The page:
The 2019 U.S. Energy and Employment Report found that the U.S. Traditional Energy and Energy Efficiency sectors employed “approximately 6.7 million Americans or 4.6% of a workforce of roughly 147 million” in 2018, an increase of 2.3% from the previous year. Of these, solar and wind employed a total of 343,000 full-time workers, though solar jobs declined 3.2% and wind jobs increased 3.5% from 2017 to 2018.
Battery storage, an essential sector to the clean energy transition, grew 18% in 2018. Energy efficiency jobs also grew 1.6% in 2018 to almost 1.3 million.
“Green jobs” including jobs in sectors relating to zero emission energy generation, electric vehicles, energy efficiency, and others vary greatly across the economy in wages and requirements for level of educational attainment. According to a Brookings report published in 2020, any clean energy occupations “pay higher wages while posing lower formal educational barriers to entry compared to all jobs nationally.” Solar PV installers and construction laborers average pay close to the national mean of $25 per hour and lack stringent higher education and training requirements, while environmental engineering jobs are often highly specialized but pay almost twice the national average.
Despite the positive outlook for growth following 2018, the 2020 COVID-19 pandemic has forced the U.S. economy into a recession and threatened the stability of the American workforce, wiping out five years of job growth in sectors like solar energy. We need strong policies to grow green jobs and promote economic recovery.
An Oxford University report released earlier this summer highlights both the need and opportunity to incorporate green industry into COVID-19 economic recovery globally, identifying specific policies including clean physical infrastructure, building efficiency retrofits, investment in education and training, natural capital investment, and clean R&D. In the U.S., many areas identified in the report are fertile ground to grow green jobs and expand the industry.
In particular, as states and municipalities ramp up clean energy targets with goals of cutting power emissions to net zero by 2035, solar, wind, and other renewable energy providers will be in high demand. State-level programs like Massachusetts’s Clean Energy Accelerators can support growth of small businesses to provide these services and fund operations, management, and clean energy scholarships.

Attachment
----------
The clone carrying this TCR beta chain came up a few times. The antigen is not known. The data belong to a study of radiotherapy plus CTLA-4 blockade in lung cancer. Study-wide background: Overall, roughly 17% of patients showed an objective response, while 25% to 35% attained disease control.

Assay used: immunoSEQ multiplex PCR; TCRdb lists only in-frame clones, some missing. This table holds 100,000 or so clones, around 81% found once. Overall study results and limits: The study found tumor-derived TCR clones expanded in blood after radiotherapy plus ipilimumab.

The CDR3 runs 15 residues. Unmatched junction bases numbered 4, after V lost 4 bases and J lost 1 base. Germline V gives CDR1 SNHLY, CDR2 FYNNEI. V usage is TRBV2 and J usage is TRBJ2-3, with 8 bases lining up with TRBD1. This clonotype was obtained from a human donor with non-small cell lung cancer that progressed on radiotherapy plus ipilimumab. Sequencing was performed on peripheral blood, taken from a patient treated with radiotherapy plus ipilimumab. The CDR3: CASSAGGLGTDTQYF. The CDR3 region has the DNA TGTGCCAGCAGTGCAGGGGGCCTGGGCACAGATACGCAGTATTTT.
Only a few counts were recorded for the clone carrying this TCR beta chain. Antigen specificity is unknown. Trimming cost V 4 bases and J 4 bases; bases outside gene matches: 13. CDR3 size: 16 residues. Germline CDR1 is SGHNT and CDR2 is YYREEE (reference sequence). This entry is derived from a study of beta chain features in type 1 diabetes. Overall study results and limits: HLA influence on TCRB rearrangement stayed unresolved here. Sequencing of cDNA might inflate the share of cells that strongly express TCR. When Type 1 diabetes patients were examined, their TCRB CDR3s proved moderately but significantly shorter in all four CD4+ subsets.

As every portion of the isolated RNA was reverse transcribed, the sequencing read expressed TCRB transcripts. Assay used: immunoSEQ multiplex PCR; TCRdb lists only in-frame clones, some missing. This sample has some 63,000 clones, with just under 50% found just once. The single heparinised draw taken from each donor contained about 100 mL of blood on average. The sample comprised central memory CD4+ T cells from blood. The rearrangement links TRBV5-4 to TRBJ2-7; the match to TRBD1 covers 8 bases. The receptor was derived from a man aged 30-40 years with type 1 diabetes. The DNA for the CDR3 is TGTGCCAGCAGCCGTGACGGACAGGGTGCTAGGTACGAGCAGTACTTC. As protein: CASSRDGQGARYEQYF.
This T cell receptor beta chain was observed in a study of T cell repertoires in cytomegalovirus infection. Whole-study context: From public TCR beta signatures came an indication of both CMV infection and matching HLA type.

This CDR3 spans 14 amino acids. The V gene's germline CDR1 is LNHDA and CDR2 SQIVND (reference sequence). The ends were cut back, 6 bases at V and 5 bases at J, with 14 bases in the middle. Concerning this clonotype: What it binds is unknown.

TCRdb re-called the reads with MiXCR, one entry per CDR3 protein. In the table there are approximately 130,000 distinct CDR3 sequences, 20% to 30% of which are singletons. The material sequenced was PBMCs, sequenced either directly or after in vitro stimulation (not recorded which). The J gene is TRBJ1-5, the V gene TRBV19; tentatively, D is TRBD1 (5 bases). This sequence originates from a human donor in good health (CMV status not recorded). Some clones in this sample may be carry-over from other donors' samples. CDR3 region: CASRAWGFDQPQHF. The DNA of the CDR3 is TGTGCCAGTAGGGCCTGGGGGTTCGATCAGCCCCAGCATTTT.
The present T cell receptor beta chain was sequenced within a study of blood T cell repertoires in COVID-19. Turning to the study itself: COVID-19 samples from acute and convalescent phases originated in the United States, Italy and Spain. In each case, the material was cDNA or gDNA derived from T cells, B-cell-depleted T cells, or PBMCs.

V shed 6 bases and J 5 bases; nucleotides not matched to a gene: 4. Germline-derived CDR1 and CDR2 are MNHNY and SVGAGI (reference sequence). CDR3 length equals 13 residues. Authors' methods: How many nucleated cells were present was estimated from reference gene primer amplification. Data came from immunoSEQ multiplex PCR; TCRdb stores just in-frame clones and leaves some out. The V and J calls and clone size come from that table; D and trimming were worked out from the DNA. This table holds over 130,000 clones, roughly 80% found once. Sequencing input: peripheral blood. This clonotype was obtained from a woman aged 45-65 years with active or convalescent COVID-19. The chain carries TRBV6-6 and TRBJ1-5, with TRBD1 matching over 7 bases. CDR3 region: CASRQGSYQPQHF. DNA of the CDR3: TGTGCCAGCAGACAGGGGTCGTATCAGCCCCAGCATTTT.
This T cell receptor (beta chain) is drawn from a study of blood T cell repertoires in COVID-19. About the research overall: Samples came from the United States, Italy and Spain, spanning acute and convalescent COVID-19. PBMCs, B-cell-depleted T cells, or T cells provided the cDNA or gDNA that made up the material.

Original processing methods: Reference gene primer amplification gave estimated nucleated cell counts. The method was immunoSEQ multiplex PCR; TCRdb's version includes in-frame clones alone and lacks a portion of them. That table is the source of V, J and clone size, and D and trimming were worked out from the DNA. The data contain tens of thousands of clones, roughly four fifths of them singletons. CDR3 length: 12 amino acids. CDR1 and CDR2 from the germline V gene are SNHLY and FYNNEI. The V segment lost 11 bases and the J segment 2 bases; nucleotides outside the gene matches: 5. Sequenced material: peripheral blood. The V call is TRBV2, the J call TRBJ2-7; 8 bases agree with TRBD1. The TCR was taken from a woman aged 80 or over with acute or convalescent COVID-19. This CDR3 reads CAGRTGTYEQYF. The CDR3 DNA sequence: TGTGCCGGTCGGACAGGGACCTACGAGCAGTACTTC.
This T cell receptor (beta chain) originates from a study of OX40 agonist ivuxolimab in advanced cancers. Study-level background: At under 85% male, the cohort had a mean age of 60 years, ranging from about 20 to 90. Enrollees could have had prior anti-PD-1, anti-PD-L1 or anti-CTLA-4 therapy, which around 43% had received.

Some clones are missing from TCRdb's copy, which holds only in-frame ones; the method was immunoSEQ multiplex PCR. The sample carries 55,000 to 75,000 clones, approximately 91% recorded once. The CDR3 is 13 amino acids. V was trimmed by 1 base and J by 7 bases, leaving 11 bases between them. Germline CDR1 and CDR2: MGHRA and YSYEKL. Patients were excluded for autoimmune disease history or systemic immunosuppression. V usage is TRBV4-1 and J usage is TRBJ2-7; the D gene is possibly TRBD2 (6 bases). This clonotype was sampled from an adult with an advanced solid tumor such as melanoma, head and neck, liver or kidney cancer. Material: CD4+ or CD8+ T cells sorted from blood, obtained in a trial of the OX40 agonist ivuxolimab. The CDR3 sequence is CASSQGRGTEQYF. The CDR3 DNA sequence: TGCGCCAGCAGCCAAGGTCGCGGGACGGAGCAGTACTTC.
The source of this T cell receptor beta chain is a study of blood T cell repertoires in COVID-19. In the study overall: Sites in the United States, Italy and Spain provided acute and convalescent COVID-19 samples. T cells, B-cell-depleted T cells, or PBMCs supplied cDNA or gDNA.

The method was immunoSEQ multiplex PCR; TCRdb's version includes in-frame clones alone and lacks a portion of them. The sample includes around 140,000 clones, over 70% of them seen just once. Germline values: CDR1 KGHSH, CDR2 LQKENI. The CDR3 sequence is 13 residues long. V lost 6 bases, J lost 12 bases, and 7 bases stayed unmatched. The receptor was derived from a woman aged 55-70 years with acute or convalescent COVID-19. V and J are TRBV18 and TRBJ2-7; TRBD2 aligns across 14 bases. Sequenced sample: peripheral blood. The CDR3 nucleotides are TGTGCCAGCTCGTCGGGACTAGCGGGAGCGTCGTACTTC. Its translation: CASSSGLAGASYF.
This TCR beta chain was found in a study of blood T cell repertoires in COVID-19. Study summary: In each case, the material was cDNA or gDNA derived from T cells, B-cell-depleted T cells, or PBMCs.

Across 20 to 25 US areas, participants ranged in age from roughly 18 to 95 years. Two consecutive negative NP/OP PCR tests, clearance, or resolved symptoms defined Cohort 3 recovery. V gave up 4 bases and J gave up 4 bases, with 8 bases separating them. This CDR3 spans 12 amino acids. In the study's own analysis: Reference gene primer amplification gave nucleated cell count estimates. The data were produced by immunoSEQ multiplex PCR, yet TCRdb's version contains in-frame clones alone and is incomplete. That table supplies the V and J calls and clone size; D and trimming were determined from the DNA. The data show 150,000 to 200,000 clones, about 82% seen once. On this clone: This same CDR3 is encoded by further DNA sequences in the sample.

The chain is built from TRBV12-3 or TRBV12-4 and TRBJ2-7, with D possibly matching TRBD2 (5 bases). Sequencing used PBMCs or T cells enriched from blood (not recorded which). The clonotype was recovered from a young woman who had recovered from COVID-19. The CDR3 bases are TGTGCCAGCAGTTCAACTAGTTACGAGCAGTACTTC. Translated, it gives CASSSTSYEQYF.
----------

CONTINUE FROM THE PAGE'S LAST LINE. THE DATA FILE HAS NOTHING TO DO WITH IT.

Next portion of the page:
At the national level, progress on creating “green jobs” as part of broader economic recovery efforts has largely been stymied as economic recovery proposals have failed to pass.
In the 2020 Presidential campaign, Democratic candidate Joe Biden’s climate plan proposes an investment of U.S. $2 trillion over four years in clean energy jobs and infrastructure to create economic opportunities and strengthen infrastructure while also tackling climate change.
Activity Rating: ** Standing Still
Without targeted federal investment to support growing green jobs and economic recovery, the U.S. is failing to fulfill its potential and will fall globally behind.
Send a message to your Members of Congress asking them to include green jobs incentives in COVID-19 economic recovery.
Dear [Member of Congress],
We are facing two tremendous challenges: COVID-19 and climate change. We can address them together, and build back better with green jobs and climate-friendly infrastructure – but we need strong federal support to succeed. Please include incentives for clean energy, buildings, vehicles, and infrastructure jobs in all COVID-19 economic recovery.
Find your Representative and their contact information here.
Find your Senator and their contact information here.
This Post was submitted by Climate Scorecard US Country Manager Stephanie Gagnon
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